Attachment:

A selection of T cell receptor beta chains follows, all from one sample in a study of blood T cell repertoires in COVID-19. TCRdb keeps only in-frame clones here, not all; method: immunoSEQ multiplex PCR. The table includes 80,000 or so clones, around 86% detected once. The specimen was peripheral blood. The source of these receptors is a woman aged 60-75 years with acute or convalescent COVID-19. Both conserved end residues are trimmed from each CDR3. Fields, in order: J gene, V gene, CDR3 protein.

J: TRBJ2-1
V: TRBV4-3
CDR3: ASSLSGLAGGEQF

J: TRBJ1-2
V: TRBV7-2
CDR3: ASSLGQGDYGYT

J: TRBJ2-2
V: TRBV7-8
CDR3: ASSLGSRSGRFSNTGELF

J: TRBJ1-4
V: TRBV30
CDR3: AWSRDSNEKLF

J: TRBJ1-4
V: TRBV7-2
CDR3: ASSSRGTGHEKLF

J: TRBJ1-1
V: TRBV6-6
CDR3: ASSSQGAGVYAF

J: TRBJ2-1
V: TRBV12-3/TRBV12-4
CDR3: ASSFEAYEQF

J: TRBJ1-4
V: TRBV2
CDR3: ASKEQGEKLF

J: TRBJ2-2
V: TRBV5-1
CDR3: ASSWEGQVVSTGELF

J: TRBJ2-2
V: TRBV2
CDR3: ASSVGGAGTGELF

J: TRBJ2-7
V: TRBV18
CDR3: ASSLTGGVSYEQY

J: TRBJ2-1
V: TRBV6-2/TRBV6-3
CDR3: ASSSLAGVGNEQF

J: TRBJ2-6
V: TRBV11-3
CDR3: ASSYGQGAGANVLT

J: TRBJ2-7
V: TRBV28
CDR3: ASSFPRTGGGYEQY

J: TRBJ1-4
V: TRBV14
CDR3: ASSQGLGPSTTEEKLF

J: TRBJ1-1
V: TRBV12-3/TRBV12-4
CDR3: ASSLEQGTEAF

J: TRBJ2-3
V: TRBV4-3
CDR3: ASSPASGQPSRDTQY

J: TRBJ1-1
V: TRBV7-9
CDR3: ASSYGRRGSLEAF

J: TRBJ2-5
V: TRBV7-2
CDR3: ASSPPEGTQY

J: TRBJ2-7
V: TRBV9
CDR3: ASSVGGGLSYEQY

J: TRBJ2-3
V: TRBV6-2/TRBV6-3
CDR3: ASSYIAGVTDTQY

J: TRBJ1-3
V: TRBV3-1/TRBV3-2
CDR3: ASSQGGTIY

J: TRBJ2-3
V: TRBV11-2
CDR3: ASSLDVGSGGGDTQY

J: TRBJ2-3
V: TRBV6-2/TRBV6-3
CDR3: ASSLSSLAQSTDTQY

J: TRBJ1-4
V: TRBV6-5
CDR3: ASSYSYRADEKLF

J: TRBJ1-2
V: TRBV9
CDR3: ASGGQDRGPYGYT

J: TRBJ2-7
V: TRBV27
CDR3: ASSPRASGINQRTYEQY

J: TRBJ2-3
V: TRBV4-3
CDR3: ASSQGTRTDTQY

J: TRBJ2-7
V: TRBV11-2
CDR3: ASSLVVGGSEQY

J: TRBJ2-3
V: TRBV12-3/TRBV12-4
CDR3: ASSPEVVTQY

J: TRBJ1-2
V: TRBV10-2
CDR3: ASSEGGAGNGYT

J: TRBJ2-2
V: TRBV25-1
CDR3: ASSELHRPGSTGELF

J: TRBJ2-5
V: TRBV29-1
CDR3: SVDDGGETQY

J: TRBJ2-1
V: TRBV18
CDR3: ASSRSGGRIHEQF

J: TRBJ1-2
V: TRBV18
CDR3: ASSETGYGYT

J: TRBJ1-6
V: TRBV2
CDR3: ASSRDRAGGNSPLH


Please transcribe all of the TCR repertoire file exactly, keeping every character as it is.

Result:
A selection of T cell receptor beta chains follows, all from one sample in a study of blood T cell repertoires in COVID-19. TCRdb keeps only in-frame clones here, not all; method: immunoSEQ multiplex PCR. The table includes 80,000 or so clones, around 86% detected once. The specimen was peripheral blood. The source of these receptors is a woman aged 60-75 years with acute or convalescent COVID-19. Both conserved end residues are trimmed from each CDR3. Fields, in order: J gene, V gene, CDR3 protein.

J: TRBJ2-1
V: TRBV4-3
CDR3: ASSLSGLAGGEQF

J: TRBJ1-2
V: TRBV7-2
CDR3: ASSLGQGDYGYT

J: TRBJ2-2
V: TRBV7-8
CDR3: ASSLGSRSGRFSNTGELF

J: TRBJ1-4
V: TRBV30
CDR3: AWSRDSNEKLF

J: TRBJ1-4
V: TRBV7-2
CDR3: ASSSRGTGHEKLF

J: TRBJ1-1
V: TRBV6-6
CDR3: ASSSQGAGVYAF

J: TRBJ2-1
V: TRBV12-3/TRBV12-4
CDR3: ASSFEAYEQF

J: TRBJ1-4
V: TRBV2
CDR3: ASKEQGEKLF

J: TRBJ2-2
V: TRBV5-1
CDR3: ASSWEGQVVSTGELF

J: TRBJ2-2
V: TRBV2
CDR3: ASSVGGAGTGELF

J: TRBJ2-7
V: TRBV18
CDR3: ASSLTGGVSYEQY

J: TRBJ2-1
V: TRBV6-2/TRBV6-3
CDR3: ASSSLAGVGNEQF

J: TRBJ2-6
V: TRBV11-3
CDR3: ASSYGQGAGANVLT

J: TRBJ2-7
V: TRBV28
CDR3: ASSFPRTGGGYEQY

J: TRBJ1-4
V: TRBV14
CDR3: ASSQGLGPSTTEEKLF

J: TRBJ1-1
V: TRBV12-3/TRBV12-4
CDR3: ASSLEQGTEAF

J: TRBJ2-3
V: TRBV4-3
CDR3: ASSPASGQPSRDTQY

J: TRBJ1-1
V: TRBV7-9
CDR3: ASSYGRRGSLEAF

J: TRBJ2-5
V: TRBV7-2
CDR3: ASSPPEGTQY

J: TRBJ2-7
V: TRBV9
CDR3: ASSVGGGLSYEQY

J: TRBJ2-3
V: TRBV6-2/TRBV6-3
CDR3: ASSYIAGVTDTQY

J: TRBJ1-3
V: TRBV3-1/TRBV3-2
CDR3: ASSQGGTIY

J: TRBJ2-3
V: TRBV11-2
CDR3: ASSLDVGSGGGDTQY

J: TRBJ2-3
V: TRBV6-2/TRBV6-3
CDR3: ASSLSSLAQSTDTQY

J: TRBJ1-4
V: TRBV6-5
CDR3: ASSYSYRADEKLF

J: TRBJ1-2
V: TRBV9
CDR3: ASGGQDRGPYGYT

J: TRBJ2-7
V: TRBV27
CDR3: ASSPRASGINQRTYEQY

J: TRBJ2-3
V: TRBV4-3
CDR3: ASSQGTRTDTQY

J: TRBJ2-7
V: TRBV11-2
CDR3: ASSLVVGGSEQY

J: TRBJ2-3
V: TRBV12-3/TRBV12-4
CDR3: ASSPEVVTQY

J: TRBJ1-2
V: TRBV10-2
CDR3: ASSEGGAGNGYT

J: TRBJ2-2
V: TRBV25-1
CDR3: ASSELHRPGSTGELF

J: TRBJ2-5
V: TRBV29-1
CDR3: SVDDGGETQY

J: TRBJ2-1
V: TRBV18
CDR3: ASSRSGGRIHEQF

J: TRBJ1-2
V: TRBV18
CDR3: ASSETGYGYT

J: TRBJ1-6
V: TRBV2
CDR3: ASSRDRAGGNSPLH